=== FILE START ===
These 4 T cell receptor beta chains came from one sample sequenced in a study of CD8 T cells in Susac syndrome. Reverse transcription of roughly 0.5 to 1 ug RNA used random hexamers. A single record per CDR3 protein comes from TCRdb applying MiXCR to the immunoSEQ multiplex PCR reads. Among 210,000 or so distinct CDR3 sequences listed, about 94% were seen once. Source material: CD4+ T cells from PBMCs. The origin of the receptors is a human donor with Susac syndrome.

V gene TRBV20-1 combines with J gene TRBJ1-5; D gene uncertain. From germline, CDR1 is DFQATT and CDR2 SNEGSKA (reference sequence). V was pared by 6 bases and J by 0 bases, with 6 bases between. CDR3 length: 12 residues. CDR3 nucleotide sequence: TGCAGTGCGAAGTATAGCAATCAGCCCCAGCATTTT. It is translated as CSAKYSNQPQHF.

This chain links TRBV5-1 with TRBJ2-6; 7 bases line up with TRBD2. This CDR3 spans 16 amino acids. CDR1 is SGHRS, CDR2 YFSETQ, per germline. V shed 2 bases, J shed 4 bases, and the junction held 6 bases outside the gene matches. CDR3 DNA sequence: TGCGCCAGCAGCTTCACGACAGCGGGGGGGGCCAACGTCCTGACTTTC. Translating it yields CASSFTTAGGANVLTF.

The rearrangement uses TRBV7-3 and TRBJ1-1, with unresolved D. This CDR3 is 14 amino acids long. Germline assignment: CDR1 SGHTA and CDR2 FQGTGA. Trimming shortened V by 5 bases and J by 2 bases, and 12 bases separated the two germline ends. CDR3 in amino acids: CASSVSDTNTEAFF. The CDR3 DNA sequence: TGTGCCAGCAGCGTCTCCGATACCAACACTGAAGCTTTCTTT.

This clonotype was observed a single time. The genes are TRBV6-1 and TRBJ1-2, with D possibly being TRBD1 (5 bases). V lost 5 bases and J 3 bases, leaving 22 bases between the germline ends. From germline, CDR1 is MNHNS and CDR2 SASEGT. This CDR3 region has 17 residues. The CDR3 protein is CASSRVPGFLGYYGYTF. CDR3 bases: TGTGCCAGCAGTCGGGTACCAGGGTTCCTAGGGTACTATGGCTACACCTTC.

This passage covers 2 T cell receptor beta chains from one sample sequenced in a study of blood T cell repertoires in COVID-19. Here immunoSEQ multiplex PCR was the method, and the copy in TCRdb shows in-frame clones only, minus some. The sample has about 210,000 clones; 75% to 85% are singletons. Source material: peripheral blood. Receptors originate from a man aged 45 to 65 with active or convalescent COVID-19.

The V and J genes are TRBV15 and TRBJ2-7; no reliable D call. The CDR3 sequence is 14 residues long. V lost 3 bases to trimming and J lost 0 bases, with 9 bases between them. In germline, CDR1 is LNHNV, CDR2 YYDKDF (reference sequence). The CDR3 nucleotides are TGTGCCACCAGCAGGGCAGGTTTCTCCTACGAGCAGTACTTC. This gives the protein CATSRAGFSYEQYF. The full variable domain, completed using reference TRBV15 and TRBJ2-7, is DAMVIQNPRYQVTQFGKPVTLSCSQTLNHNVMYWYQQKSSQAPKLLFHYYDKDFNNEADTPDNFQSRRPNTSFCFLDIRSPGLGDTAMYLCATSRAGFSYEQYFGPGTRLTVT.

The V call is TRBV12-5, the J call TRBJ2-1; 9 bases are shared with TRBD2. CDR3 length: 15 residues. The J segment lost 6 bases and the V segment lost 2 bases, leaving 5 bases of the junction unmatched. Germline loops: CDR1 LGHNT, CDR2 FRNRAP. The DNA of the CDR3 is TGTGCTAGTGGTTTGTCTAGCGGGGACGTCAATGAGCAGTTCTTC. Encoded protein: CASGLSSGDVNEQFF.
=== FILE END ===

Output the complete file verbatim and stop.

These 4 T cell receptor beta chains came from one sample sequenced in a study of CD8 T cells in Susac syndrome. Reverse transcription of roughly 0.5 to 1 ug RNA used random hexamers. A single record per CDR3 protein comes from TCRdb applying MiXCR to the immunoSEQ multiplex PCR reads. Among 210,000 or so distinct CDR3 sequences listed, about 94% were seen once. Source material: CD4+ T cells from PBMCs. The origin of the receptors is a human donor with Susac syndrome.

V gene TRBV20-1 combines with J gene TRBJ1-5; D gene uncertain. From germline, CDR1 is DFQATT and CDR2 SNEGSKA (reference sequence). V was pared by 6 bases and J by 0 bases, with 6 bases between. CDR3 length: 12 residues. CDR3 nucleotide sequence: TGCAGTGCGAAGTATAGCAATCAGCCCCAGCATTTT. It is translated as CSAKYSNQPQHF.

This chain links TRBV5-1 with TRBJ2-6; 7 bases line up with TRBD2. This CDR3 spans 16 amino acids. CDR1 is SGHRS, CDR2 YFSETQ, per germline. V shed 2 bases, J shed 4 bases, and the junction held 6 bases outside the gene matches. CDR3 DNA sequence: TGCGCCAGCAGCTTCACGACAGCGGGGGGGGCCAACGTCCTGACTTTC. Translating it yields CASSFTTAGGANVLTF.

The rearrangement uses TRBV7-3 and TRBJ1-1, with unresolved D. This CDR3 is 14 amino acids long. Germline assignment: CDR1 SGHTA and CDR2 FQGTGA. Trimming shortened V by 5 bases and J by 2 bases, and 12 bases separated the two germline ends. CDR3 in amino acids: CASSVSDTNTEAFF. The CDR3 DNA sequence: TGTGCCAGCAGCGTCTCCGATACCAACACTGAAGCTTTCTTT.

This clonotype was observed a single time. The genes are TRBV6-1 and TRBJ1-2, with D possibly being TRBD1 (5 bases). V lost 5 bases and J 3 bases, leaving 22 bases between the germline ends. From germline, CDR1 is MNHNS and CDR2 SASEGT. This CDR3 region has 17 residues. The CDR3 protein is CASSRVPGFLGYYGYTF. CDR3 bases: TGTGCCAGCAGTCGGGTACCAGGGTTCCTAGGGTACTATGGCTACACCTTC.

This passage covers 2 T cell receptor beta chains from one sample sequenced in a study of blood T cell repertoires in COVID-19. Here immunoSEQ multiplex PCR was the method, and the copy in TCRdb shows in-frame clones only, minus some. The sample has about 210,000 clones; 75% to 85% are singletons. Source material: peripheral blood. Receptors originate from a man aged 45 to 65 with active or convalescent COVID-19.

The V and J genes are TRBV15 and TRBJ2-7; no reliable D call. The CDR3 sequence is 14 residues long. V lost 3 bases to trimming and J lost 0 bases, with 9 bases between them. In germline, CDR1 is LNHNV, CDR2 YYDKDF (reference sequence). The CDR3 nucleotides are TGTGCCACCAGCAGGGCAGGTTTCTCCTACGAGCAGTACTTC. This gives the protein CATSRAGFSYEQYF. The full variable domain, completed using reference TRBV15 and TRBJ2-7, is DAMVIQNPRYQVTQFGKPVTLSCSQTLNHNVMYWYQQKSSQAPKLLFHYYDKDFNNEADTPDNFQSRRPNTSFCFLDIRSPGLGDTAMYLCATSRAGFSYEQYFGPGTRLTVT.

The V call is TRBV12-5, the J call TRBJ2-1; 9 bases are shared with TRBD2. CDR3 length: 15 residues. The J segment lost 6 bases and the V segment lost 2 bases, leaving 5 bases of the junction unmatched. Germline loops: CDR1 LGHNT, CDR2 FRNRAP. The DNA of the CDR3 is TGTGCTAGTGGTTTGTCTAGCGGGGACGTCAATGAGCAGTTCTTC. Encoded protein: CASGLSSGDVNEQFF.